What Do Sneakerheads Wear at Thanksgiving?

In New York and Los Angeles, certain men and boys wait in hourslong lines for streetwear, items like difficult-to-obtain Off-White Nikes or the newest Supreme crewnecks. Each year, like birds, they also fly home for Thanksgiving. Do they wear Virgil Abloh’s inventions back to St. Louis? Is a Supreme cross-body bag good enough for Grandma?

Complexcon, a sneakerhead convention held early this month in Long Beach, Calif., was the perfect place to find out: Do members of the streetwear flock wear their most prized possessions in front of their families?

“Definitely not,” said Dominique Fields, who insisted that he was “not a hypebeast” but admitted that his family knew that he was into “the latest and greatest.”

Not that they get to see that side of him over the holidays. “Thanksgiving’s just a chill day,” Mr. Fields said. “Nothing from Complexcon for Thanksgiving. Definitely got to be comfortable.”

David Shin, a 30-year-old collector who was waiting in a three-hour-long line for an 18-inch Astro Boy figurine from Bait, agreed. “I’m a simple guy,” he said. “I just wear plain black T-shirts, some sweats. I think Thanksgiving is all about family and being thankful for everything we have.”

What about Michael DeSanti, a confident shopper from New York City who celebrates the holiday in central Pennsylvania? “No,” he said, “because my grandmother wouldn’t know what Supreme was. There’s no point.”

Complexcon — which earlier this month was in its third go-round as a mecca for streetwear fanatics — is a two-day event through which Complex, the fashion and culture magazine founded by Marc Ecko in 2002, furthers its influence. Every attendee interviewed at the conference knew what his or her Thanksgiving plans were, and nearly all of them nixed the idea that they might dress for their families the way they had for the convention. A meeting place for streetwear fanatics and hip-hop fans with disposable income and the patience to stand in line for hours is a valuable opportunity to see and be seen; going home for the holidays is not.

The artist Takashi Murakami, who was, in many ways, the spiritual center of the convention thanks to his manga-inspired work and collaborations with Kanye West, was openly bemused by Complexcon’s attendees.

“I don’t think, fundamentally, I really understand what sneakerheads desire,” he said in an interview below the convention floor as, one story up, fans stormed booths, forcing security to cancel at least one exclusive drop.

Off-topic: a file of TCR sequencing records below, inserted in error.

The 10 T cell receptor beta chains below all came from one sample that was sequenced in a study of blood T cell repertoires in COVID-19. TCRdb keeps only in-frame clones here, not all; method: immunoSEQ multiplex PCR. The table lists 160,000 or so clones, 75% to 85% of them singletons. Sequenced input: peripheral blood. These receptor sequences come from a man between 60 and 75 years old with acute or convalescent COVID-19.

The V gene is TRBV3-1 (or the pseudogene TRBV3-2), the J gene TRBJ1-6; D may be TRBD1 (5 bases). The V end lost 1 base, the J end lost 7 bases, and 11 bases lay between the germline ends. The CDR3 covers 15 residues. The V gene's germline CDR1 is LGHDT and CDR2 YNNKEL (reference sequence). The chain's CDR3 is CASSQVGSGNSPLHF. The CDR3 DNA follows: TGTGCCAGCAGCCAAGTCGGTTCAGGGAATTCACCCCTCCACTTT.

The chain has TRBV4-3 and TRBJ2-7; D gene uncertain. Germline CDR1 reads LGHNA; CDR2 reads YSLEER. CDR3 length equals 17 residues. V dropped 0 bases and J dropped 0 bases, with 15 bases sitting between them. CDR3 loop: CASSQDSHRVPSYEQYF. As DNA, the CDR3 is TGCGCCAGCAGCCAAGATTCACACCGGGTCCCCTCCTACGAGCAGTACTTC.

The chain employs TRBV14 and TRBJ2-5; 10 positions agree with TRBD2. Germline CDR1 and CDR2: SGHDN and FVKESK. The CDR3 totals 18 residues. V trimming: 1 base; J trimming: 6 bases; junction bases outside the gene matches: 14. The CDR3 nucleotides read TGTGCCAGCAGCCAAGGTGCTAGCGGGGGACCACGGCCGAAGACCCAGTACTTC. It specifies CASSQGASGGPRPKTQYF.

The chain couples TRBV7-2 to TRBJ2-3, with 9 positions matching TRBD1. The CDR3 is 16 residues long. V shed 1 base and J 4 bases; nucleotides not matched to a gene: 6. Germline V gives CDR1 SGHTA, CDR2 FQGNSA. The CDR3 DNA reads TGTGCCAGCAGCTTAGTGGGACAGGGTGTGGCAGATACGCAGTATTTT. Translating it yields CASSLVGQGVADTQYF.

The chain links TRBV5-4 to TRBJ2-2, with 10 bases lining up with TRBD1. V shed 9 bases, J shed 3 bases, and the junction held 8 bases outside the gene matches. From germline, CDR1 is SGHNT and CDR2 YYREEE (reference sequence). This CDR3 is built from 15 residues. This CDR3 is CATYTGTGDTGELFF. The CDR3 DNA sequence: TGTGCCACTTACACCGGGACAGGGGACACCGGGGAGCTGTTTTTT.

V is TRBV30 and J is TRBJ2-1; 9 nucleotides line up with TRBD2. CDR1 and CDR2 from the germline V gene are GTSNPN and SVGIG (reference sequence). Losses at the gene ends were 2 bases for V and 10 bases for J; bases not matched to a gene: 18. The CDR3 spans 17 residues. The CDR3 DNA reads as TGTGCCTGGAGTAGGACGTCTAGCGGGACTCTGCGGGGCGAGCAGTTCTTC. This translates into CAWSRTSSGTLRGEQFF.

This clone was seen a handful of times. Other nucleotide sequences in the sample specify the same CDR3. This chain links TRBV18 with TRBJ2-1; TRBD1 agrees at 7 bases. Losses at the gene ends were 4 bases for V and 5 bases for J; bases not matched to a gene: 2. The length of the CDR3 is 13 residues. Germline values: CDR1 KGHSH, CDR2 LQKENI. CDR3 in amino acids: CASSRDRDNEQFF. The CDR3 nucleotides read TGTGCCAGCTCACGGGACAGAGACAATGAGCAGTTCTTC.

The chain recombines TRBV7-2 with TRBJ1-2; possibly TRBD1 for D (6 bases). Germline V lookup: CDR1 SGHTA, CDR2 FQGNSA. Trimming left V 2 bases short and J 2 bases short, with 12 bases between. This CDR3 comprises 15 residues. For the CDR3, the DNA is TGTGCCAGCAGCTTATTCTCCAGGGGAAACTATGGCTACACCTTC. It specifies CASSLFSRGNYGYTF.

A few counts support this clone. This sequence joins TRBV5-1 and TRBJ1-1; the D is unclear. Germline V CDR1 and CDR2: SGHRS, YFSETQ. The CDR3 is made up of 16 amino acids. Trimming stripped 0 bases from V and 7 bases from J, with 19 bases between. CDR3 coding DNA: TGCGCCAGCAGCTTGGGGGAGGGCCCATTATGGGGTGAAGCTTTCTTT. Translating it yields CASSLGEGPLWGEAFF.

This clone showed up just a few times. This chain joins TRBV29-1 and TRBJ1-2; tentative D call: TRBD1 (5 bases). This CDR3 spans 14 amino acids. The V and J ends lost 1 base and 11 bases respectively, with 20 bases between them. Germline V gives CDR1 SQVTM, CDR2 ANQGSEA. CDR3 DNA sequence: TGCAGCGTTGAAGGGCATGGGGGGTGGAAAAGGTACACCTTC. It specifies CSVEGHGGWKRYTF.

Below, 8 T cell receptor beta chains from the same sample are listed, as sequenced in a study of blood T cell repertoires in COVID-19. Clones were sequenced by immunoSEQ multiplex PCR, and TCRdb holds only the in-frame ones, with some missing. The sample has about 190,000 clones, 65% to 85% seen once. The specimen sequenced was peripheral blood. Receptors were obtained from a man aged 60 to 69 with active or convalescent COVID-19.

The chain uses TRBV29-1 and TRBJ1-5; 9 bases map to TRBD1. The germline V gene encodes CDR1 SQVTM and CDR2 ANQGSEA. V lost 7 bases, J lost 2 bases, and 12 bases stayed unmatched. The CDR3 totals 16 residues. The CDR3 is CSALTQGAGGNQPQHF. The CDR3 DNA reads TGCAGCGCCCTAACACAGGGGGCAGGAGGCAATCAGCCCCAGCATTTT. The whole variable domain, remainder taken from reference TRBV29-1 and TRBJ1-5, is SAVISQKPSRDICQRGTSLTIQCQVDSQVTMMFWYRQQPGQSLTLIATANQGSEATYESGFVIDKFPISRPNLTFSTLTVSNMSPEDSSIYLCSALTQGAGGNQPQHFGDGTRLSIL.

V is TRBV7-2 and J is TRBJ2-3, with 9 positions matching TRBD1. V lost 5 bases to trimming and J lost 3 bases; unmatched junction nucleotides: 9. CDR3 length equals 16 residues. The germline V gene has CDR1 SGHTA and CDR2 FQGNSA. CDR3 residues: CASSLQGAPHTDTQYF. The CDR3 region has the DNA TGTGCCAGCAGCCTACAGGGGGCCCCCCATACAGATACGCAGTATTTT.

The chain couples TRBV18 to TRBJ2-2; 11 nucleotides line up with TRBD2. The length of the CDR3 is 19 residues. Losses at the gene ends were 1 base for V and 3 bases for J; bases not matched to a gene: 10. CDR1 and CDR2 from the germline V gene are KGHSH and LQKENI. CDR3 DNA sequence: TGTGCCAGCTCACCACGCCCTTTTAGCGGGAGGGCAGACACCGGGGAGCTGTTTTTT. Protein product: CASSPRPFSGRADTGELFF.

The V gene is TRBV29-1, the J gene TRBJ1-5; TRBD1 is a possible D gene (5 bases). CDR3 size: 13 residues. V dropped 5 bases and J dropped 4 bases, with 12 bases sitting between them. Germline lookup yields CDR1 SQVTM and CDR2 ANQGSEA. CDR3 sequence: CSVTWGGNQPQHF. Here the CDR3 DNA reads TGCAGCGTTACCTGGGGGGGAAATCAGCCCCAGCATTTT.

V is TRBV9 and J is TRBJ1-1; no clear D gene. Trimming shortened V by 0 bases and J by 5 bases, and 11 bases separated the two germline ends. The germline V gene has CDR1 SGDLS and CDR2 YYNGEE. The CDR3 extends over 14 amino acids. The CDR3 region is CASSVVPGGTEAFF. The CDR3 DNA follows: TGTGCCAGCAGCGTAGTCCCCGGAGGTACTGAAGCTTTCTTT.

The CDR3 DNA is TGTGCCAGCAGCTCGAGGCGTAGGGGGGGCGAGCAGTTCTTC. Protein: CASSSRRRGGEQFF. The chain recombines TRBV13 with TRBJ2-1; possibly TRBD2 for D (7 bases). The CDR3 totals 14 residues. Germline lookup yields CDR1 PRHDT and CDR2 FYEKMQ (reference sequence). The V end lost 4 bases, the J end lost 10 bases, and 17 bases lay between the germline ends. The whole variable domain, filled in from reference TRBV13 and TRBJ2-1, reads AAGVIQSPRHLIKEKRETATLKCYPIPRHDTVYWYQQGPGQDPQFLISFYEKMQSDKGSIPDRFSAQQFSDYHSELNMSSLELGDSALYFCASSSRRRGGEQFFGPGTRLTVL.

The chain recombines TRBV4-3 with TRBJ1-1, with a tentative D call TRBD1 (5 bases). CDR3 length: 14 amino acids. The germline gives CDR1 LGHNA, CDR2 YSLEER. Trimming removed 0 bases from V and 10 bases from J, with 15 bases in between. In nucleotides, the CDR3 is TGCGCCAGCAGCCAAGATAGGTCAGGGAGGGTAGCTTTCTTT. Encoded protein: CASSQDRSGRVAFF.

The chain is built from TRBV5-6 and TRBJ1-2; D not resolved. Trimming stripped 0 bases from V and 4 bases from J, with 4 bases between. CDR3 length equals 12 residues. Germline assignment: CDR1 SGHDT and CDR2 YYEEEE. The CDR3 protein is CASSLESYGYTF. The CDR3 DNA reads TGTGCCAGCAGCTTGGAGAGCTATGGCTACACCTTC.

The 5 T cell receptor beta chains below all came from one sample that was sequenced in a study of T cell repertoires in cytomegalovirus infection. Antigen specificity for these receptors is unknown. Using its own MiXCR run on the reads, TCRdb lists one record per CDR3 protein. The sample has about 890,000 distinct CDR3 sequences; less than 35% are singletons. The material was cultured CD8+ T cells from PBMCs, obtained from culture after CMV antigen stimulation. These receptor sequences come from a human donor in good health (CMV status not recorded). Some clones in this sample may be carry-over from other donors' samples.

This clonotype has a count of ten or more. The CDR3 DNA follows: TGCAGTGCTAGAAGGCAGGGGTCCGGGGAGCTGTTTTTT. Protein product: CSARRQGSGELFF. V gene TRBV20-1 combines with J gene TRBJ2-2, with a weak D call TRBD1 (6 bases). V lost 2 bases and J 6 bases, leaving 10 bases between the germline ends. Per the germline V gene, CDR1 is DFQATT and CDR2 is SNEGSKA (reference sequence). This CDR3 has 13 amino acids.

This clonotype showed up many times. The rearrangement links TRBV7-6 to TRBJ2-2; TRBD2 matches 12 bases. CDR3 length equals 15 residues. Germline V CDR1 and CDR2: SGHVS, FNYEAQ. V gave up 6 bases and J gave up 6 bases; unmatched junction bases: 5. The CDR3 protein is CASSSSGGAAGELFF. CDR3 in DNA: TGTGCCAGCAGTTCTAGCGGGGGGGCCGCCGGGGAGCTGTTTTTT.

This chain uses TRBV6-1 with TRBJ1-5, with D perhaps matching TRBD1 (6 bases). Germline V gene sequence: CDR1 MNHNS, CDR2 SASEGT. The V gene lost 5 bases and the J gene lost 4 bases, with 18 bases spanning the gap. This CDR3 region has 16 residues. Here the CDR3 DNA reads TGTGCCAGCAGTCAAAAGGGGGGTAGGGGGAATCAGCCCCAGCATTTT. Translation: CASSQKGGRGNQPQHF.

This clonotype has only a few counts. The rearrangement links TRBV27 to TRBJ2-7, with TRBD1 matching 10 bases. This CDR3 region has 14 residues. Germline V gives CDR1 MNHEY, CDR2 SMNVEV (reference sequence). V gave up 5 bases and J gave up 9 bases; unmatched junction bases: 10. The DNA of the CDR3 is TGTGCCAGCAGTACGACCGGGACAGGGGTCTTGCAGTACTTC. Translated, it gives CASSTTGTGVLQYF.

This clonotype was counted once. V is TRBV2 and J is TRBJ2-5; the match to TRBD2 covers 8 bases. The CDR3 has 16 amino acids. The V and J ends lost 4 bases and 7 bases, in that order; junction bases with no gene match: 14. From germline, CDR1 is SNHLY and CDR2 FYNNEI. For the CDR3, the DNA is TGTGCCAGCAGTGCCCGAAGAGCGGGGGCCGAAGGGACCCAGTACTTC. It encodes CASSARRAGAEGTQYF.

In his defense, the attendees were hard to pin down, divided into factions loosely structured around age and priorities. Many older fans buy tickets because they genuinely value the rarity of the goods available, hoping to wear them and, in some cases, turn them into heirlooms.

“My parents kind of find it in a way to be kind of silly because they think I’m buying toys,” Mr. Shin said. “But once I explained to them that it’s not toys, it’s things that are collectibles that eventually I can pass on to my kids, they understand it a little more now.”

For younger attendees, Complexcon presents the opportunity to cash in. Attendees stock up on limited-edition wares, then resell them online for substantially more money.

“The older people that come to Complexcon are much more passionate fans, and I think the younger consumers are probably split 50 percent passionate fans and 50 percent resellers,” Neil Wright, the event director, said.

Mr. Shin quietly confessed that he did not approve.

“I actually hate resellers,” he said. “They feed the wrong image of the culture.”

In the seemingly interminable Bait line, Mr. Shin was standing close to Darius Bryant, 19, and Ryan Metz, 23, both of whom were hoping to make money in the resale game.

Mr. Metz said he would not be “wearing hypebeast” for Thanksgiving. (“Usually my family likes to keep it pretty formal,” he said.) Mr. Bryant was less decisive about whether he would swag out on the holiday. “I don’t know yet,” he mused. “Possibly.”

The men had just met, but Mr. Bryant was already charging his phone from a portable charger burrowed deep in Mr. Metz’s back right pocket. Two hours into the wait, Mr. Metz was telling Mr. Bryant about his life goals. Three hours in, and finally close to the front, Mr. Shin had forgiven the resellers, and the group was talking softly about the figurines and clothing they were soon to cop. It was after 4 p.m. and the convention center had become as smoggy as 1970s Los Angeles, a thin veil of Juul and weed smoke clinging to booths and people. Over the course of the afternoon, the men had formed an impromptu family unit in which their purchasing habits were welcome and even admired.

Nick Ziskin, a 21-year-old in a neighboring line (for food), was wearing a Supreme shirt emblazoned with the first few lines of the expletive-laden Philip Larkin poem “This Be the Verse.” When asked if he planned to sport a similar look at his family’s Thanksgiving dinner in Milwaukee, he was thoughtful.

“No,” he said. “I’m not going to lie, I definitely don’t. You wear it when you play the part and you’re at the events. But outside of it, I wear my shoes, I wear my one thing here or there, but not head to toe. Go home, family dinner, dress up, Grandma’s there. Can’t be wearing shirts with profanity on it in front of your grandma.”

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